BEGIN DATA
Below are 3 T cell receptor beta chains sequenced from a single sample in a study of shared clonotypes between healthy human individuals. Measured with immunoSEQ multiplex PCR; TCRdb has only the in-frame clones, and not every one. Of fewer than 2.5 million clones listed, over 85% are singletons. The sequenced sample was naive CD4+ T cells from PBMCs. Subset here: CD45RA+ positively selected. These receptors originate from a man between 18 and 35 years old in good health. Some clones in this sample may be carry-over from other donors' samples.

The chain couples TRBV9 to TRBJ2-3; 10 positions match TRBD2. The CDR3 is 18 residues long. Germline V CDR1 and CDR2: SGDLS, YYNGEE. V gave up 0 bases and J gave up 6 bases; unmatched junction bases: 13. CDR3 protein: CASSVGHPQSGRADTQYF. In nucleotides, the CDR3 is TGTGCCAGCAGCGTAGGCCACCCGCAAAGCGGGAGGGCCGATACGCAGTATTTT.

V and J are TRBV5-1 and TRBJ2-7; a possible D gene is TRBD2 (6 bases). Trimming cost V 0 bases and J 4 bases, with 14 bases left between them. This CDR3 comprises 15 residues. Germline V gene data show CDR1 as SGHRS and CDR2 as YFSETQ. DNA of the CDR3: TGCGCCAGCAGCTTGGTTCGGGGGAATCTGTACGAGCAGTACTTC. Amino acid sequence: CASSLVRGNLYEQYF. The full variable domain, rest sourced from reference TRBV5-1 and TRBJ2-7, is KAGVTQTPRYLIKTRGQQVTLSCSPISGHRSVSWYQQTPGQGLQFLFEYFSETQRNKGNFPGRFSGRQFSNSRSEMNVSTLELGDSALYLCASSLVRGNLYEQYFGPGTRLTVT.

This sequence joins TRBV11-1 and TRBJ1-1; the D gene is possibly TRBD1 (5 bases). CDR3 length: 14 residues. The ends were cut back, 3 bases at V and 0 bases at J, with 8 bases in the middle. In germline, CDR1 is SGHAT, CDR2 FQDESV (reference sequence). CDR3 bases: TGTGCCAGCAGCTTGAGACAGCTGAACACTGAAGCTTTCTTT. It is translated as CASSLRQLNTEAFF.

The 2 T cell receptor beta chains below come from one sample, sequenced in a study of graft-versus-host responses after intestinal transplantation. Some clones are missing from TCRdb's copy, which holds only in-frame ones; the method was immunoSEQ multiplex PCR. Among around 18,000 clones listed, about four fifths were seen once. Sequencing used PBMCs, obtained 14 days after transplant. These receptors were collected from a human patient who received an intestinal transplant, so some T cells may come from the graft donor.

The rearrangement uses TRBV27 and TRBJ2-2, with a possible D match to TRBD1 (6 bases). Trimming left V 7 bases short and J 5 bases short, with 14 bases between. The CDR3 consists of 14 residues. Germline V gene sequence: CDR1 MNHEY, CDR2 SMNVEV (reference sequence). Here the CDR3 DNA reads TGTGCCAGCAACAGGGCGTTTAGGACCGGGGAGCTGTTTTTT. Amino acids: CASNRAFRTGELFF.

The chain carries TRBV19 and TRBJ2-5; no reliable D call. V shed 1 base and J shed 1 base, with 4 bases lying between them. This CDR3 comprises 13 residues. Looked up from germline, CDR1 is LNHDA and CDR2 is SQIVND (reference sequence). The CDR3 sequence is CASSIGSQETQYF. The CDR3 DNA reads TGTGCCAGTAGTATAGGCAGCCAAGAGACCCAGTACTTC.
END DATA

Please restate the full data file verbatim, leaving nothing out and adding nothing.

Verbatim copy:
Below are 3 T cell receptor beta chains sequenced from a single sample in a study of shared clonotypes between healthy human individuals. Measured with immunoSEQ multiplex PCR; TCRdb has only the in-frame clones, and not every one. Of fewer than 2.5 million clones listed, over 85% are singletons. The sequenced sample was naive CD4+ T cells from PBMCs. Subset here: CD45RA+ positively selected. These receptors originate from a man between 18 and 35 years old in good health. Some clones in this sample may be carry-over from other donors' samples.

The chain couples TRBV9 to TRBJ2-3; 10 positions match TRBD2. The CDR3 is 18 residues long. Germline V CDR1 and CDR2: SGDLS, YYNGEE. V gave up 0 bases and J gave up 6 bases; unmatched junction bases: 13. CDR3 protein: CASSVGHPQSGRADTQYF. In nucleotides, the CDR3 is TGTGCCAGCAGCGTAGGCCACCCGCAAAGCGGGAGGGCCGATACGCAGTATTTT.

V and J are TRBV5-1 and TRBJ2-7; a possible D gene is TRBD2 (6 bases). Trimming cost V 0 bases and J 4 bases, with 14 bases left between them. This CDR3 comprises 15 residues. Germline V gene data show CDR1 as SGHRS and CDR2 as YFSETQ. DNA of the CDR3: TGCGCCAGCAGCTTGGTTCGGGGGAATCTGTACGAGCAGTACTTC. Amino acid sequence: CASSLVRGNLYEQYF. The full variable domain, rest sourced from reference TRBV5-1 and TRBJ2-7, is KAGVTQTPRYLIKTRGQQVTLSCSPISGHRSVSWYQQTPGQGLQFLFEYFSETQRNKGNFPGRFSGRQFSNSRSEMNVSTLELGDSALYLCASSLVRGNLYEQYFGPGTRLTVT.

This sequence joins TRBV11-1 and TRBJ1-1; the D gene is possibly TRBD1 (5 bases). CDR3 length: 14 residues. The ends were cut back, 3 bases at V and 0 bases at J, with 8 bases in the middle. In germline, CDR1 is SGHAT, CDR2 FQDESV (reference sequence). CDR3 bases: TGTGCCAGCAGCTTGAGACAGCTGAACACTGAAGCTTTCTTT. It is translated as CASSLRQLNTEAFF.

The 2 T cell receptor beta chains below come from one sample, sequenced in a study of graft-versus-host responses after intestinal transplantation. Some clones are missing from TCRdb's copy, which holds only in-frame ones; the method was immunoSEQ multiplex PCR. Among around 18,000 clones listed, about four fifths were seen once. Sequencing used PBMCs, obtained 14 days after transplant. These receptors were collected from a human patient who received an intestinal transplant, so some T cells may come from the graft donor.

The rearrangement uses TRBV27 and TRBJ2-2, with a possible D match to TRBD1 (6 bases). Trimming left V 7 bases short and J 5 bases short, with 14 bases between. The CDR3 consists of 14 residues. Germline V gene sequence: CDR1 MNHEY, CDR2 SMNVEV (reference sequence). Here the CDR3 DNA reads TGTGCCAGCAACAGGGCGTTTAGGACCGGGGAGCTGTTTTTT. Amino acids: CASNRAFRTGELFF.

The chain carries TRBV19 and TRBJ2-5; no reliable D call. V shed 1 base and J shed 1 base, with 4 bases lying between them. This CDR3 comprises 13 residues. Looked up from germline, CDR1 is LNHDA and CDR2 is SQIVND (reference sequence). The CDR3 sequence is CASSIGSQETQYF. The CDR3 DNA reads TGTGCCAGTAGTATAGGCAGCCAAGAGACCCAGTACTTC.